AIM: Evidence supporting radiotherapy for prostate cancer 'insufficient'

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A U.S. government-sponsored review of trials comparing radiotherapy with no treatment or other forms of radiotherapy has concluded that there is insufficient evidence that patients with localized prostate cancer will benefit from radiation therapy, according to a study published online June 6 in the Annals of Internal Medicine.

Prostate cancer remains the most common non-skin cancer among U.S. men, resulting in roughly 192,000 diagnoses and 27,000 deaths in 2009. In 2008, the Agency for Healthcare Research and Quality (AHRQ) published a systematic review of treatment options, which concluded that therapies varied both in effectiveness and adverse effects.

The present study was an updated meta-analysis, commissioned by AHRQ and the Centers for Medicare & Medicaid Services (CMS) and completed by researchers at the Institute of Clinical Research and Health Policy Studies at Tufts University School of Medicine in Boston. Overall, 75 studies comparing the effects of radiotherapies against one another and against no treatment were included in the review, including 10 randomized, controlled trials and 65 nonrandomized comparative studies.

Only studies in which 80 percent or more of participants had localized prostate cancer were included. The strength of all studies was evaluated as high, moderate or insufficient.

The authors concluded that the evidence of benefit of radiotherapy to localized prostate cancer survival was insufficient. Nearly all cross-treatment comparisons of dose and radiotherapy method were likewise deemed insufficient.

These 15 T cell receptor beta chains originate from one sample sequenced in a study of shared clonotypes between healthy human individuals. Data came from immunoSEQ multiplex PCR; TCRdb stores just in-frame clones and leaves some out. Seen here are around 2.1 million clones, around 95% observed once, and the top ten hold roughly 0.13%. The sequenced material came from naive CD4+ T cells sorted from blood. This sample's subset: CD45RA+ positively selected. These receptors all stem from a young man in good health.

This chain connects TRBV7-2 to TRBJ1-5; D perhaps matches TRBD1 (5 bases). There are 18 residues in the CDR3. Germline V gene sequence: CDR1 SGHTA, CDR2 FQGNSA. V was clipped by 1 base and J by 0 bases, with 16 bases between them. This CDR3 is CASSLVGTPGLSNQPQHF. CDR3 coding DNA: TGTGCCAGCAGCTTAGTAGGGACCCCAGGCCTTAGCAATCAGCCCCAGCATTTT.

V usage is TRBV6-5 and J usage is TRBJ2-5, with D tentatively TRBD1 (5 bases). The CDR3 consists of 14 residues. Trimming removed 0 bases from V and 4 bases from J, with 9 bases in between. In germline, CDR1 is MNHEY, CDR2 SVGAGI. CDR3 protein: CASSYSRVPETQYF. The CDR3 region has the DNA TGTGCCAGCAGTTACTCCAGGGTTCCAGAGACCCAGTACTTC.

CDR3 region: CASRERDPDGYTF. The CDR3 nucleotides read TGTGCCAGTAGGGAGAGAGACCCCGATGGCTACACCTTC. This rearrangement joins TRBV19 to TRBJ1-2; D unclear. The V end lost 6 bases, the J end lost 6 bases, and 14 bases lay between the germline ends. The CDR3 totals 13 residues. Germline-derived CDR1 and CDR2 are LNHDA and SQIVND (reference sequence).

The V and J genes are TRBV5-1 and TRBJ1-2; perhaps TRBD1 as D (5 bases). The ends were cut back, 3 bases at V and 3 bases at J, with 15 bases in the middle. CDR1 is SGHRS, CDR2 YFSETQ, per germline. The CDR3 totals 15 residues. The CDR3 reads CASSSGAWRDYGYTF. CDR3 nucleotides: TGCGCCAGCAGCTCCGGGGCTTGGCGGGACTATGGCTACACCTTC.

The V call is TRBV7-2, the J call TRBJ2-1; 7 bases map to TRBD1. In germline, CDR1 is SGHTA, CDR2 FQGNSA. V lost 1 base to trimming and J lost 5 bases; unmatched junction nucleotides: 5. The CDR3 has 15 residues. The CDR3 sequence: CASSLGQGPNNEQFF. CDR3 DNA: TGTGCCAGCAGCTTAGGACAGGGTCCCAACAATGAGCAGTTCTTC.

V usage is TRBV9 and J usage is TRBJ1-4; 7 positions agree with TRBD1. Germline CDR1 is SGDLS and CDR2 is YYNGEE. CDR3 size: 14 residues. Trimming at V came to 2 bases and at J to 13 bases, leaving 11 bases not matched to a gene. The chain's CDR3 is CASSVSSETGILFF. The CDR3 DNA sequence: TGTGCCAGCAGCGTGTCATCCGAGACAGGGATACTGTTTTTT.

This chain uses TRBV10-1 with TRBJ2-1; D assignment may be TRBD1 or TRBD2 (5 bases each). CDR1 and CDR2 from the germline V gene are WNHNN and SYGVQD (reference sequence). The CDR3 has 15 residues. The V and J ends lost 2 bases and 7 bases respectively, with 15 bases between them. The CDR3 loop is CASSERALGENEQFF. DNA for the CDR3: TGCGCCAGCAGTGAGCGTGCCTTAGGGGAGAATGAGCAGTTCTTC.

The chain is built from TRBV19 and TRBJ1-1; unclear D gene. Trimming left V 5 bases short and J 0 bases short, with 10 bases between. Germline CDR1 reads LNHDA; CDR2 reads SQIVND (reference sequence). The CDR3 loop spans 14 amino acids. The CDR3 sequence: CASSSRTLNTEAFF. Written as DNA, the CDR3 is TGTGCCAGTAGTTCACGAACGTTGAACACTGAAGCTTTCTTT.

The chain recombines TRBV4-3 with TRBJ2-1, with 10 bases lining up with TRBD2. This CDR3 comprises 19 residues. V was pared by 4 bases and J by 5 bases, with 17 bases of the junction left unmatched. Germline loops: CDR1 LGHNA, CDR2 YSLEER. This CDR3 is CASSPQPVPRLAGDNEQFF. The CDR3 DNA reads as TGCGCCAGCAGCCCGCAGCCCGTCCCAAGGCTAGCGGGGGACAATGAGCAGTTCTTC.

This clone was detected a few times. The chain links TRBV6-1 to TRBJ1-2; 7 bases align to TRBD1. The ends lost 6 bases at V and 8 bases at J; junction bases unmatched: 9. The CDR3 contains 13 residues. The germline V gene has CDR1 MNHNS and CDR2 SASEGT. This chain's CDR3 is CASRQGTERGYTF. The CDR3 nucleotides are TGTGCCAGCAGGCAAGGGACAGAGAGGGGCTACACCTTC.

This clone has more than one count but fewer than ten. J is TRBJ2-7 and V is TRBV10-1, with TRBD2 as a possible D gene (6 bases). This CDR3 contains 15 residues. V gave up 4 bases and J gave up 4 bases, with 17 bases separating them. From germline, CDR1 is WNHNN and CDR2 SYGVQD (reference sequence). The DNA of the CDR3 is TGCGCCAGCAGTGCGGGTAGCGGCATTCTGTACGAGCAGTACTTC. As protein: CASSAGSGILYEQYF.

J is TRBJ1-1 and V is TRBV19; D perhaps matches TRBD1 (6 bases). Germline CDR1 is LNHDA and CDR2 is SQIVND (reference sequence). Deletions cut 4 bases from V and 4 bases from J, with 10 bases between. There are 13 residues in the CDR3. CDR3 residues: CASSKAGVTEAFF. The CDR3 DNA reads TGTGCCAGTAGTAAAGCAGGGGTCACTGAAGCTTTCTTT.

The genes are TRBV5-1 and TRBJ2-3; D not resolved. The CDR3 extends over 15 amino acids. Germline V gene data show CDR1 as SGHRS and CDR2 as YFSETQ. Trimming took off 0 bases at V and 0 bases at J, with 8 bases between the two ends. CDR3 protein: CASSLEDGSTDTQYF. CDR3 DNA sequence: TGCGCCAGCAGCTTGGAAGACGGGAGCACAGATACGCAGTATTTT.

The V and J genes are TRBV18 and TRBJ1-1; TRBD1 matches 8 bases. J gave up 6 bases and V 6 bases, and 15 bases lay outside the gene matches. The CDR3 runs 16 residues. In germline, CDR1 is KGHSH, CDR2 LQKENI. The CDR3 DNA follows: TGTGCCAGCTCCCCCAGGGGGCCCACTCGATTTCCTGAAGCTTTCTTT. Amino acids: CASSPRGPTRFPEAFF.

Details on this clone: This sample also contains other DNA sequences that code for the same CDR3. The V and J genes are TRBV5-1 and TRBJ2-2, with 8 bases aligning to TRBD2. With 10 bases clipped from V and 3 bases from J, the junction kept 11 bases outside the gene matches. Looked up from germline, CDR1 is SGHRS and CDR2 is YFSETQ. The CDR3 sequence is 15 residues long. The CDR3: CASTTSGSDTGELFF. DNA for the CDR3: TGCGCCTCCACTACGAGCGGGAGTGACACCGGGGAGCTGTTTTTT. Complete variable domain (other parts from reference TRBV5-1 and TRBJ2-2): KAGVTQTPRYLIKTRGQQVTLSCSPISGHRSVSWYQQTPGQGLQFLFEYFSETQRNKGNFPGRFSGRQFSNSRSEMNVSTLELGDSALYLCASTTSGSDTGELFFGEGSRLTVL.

“This updated review showed unclear effectiveness of radiation treatments compared with no treatment or no initial treatment of localized prostate cancer on patient survival,” explained Raveendhara R. Bannuru, MD, and co-authors from Tufts University School of Medicine. “Similarly, evidence was insufficient to determine whether certain forms of radiation treatment were more effective than others."

No randomized, controlled trials directly evaluated radiotherapy against no treatment. One of four retrospective studies found a statistically significant improvement among patients treated with brachytherapy versus those monitored but not initially treated with radiotherapy.

Three retrospective studies comparing radiotherapy with no therapy indicated that treatment impaired bowel or urinary function. Another study found a significantly higher rate of secondary cancers among patients treated with external-beam radiation therapy (EBRT) than among those who did not undergo radiation.

Based on 14 studies (including three randomized, controlled trials), Bannuru and colleagues concluded that moderate evidence suggested that higher doses of EBRT were associated with increased long-term biochemical control compared with lower EBRT doses. No significant differences in urinary or bowel toxicities were observed between the two dose ranges.

The authors also considered that brachytherapy may yield higher rates of urinary toxicity than EBRT.

“[C]urrently available evidence is insufficient to draw definitive conclusions about the effectiveness of radiation treatments for localized prostate cancer compared with no treatment or no initial treatment. Despite the addition of new studies, these conclusions remain largely similar to those from the 2008 review,” wrote Bannuru et al.

The authors considered discrepancies in the design and measured outcomes of studies as making a summary of the evidence “challenging.” Individually tailored treatments, variations in disease stages and the administration of androgen deprivation therapy (ADT) likewise confounded the authors’ results.

Bannuru and co-authors put some future stock in two ongoing trials (one in Canada, the other in the UK) comparing radiation therapy and other treatments with active surveillance.